Card Me — Please!

C'est Moi -- by the Norwegian Artist, Steve Henderson -- private collection

I just bought a bottle of beer so that I can make more shampoo.

Yeah, that’s right. I pour beer on my head, mixed with a liquid soap that has pronounceable and recognizable words in the ingredient list (Olive Oil, Citric Acid, Vitamin E) in my tiny, tinny little efforts to decrease the amount of artificial chemicals coursing through my veins.

So, much to the chagrin of Tired of Being Youngest, who embraces Methylchloroisothiazolinone and all its friends for the shiny, voluminous body and bounce that ultimately leads to a better sex life (not at your age, kid) and overall increased level of happiness, I set up my chemistry lab in the kitchen and experiment with alternative ways to make shampoo and bath salts and lotions and stuff.

It’s like bringing out my inner 1960s Flower Child, only that, in the 1960s, I was an actual child wrapping dandelion chains in my hair, not being quite as old as you think I am.

Speaking of which, back to this purchase of the beer:

I have never been carded in my life.

Granted, a woman in her 40s doesn’t expect this, but have you ever read the LED screens that flash at the checkout counters when an alcohol product is scanned?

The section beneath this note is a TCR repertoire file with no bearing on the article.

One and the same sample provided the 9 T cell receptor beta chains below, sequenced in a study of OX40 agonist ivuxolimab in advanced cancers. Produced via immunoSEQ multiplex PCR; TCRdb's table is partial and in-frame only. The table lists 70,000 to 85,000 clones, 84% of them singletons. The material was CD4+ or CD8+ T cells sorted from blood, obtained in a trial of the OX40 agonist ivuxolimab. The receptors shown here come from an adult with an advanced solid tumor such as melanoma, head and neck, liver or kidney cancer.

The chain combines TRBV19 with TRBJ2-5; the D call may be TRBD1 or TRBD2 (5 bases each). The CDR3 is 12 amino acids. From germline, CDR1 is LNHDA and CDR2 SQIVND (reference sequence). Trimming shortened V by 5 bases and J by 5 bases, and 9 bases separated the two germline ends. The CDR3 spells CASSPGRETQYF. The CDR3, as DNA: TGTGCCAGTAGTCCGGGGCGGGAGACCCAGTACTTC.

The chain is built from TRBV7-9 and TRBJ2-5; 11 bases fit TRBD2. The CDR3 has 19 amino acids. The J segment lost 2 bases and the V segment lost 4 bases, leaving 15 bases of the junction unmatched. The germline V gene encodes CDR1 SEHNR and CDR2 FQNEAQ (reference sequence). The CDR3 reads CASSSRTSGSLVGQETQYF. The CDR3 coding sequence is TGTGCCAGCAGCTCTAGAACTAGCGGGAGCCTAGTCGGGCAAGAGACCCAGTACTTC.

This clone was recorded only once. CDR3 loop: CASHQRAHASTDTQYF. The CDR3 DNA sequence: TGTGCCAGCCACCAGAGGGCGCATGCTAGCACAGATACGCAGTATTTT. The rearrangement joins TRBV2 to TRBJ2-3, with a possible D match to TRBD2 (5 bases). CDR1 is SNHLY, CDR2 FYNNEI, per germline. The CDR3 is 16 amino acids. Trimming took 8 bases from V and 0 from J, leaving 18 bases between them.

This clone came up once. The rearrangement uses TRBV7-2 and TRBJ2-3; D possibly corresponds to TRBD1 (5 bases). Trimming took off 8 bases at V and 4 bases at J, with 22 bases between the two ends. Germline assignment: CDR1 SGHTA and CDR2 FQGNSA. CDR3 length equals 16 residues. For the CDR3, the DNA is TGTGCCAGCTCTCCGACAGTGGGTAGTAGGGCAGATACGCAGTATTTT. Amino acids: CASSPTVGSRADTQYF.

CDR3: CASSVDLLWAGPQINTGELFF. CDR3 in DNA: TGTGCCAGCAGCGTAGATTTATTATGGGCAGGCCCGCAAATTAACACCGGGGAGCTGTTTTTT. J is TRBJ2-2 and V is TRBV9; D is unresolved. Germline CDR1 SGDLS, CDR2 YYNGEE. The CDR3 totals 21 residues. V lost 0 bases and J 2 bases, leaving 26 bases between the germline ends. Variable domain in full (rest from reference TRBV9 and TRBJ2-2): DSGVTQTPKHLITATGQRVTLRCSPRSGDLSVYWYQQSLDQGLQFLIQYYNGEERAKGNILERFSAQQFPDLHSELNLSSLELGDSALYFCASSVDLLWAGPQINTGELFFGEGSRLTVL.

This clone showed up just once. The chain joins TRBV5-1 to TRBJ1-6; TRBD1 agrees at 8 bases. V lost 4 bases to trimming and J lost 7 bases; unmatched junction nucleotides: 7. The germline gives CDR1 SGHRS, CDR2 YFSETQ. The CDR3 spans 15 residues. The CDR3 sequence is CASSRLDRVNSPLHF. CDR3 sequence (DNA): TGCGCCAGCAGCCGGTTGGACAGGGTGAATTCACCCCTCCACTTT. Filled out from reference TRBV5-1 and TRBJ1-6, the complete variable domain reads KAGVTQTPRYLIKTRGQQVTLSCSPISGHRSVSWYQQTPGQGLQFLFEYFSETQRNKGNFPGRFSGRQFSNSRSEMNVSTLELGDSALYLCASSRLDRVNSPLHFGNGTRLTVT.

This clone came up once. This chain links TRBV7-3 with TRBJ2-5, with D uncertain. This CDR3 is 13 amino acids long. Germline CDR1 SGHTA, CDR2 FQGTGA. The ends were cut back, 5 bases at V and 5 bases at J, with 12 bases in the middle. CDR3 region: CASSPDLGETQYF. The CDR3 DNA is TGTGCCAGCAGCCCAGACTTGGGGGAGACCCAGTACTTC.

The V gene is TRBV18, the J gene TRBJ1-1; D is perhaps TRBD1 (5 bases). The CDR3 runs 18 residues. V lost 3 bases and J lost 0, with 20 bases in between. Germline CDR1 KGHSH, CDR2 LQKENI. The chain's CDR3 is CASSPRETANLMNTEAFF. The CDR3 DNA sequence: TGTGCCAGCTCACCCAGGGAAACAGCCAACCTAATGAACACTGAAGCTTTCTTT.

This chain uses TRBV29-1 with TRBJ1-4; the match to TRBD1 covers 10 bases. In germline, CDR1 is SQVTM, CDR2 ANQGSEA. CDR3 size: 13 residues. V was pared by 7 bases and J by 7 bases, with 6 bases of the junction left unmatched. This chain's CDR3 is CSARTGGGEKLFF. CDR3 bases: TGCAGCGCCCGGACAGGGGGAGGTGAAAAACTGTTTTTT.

“Customer obviously over 40?” one of them read.

The clerk looked at her screen, glanced at me, bagged the bottle without a word.

Really? Seriously?

I’m obviously over 40?

Another store had a cardboard sign within the checker’s (and customer’s) sight:

“Unless they’re a grey-haired granny or gramps, ask to see their ID.”

Marie, by the Norwegian Artist, Steve Henderson -- private collection

While I may be a (very young) grandmother, I am not grey-haired, except for the top half-inch of roots, and I strenuously object to not being asked for my ID.

Actually, the exact opposite has happened, as one time I was in the bread store with College Girl and Tired of Being Youngest when the clerk chirpily offered me the over-55 senior discount.

Great. Not only am I not “obviously under 40,” I also look 55. Or more.

It’s not worth 5 per cent off a bag of bagels.

The two female progeny froze in fright, wondering if I would undergo nuclear meltdown over the clerk’s obvious need for a new pair of glasses (SHE was over 55), while I achieved a cool smile and responded that no, I was actually still in my 40s.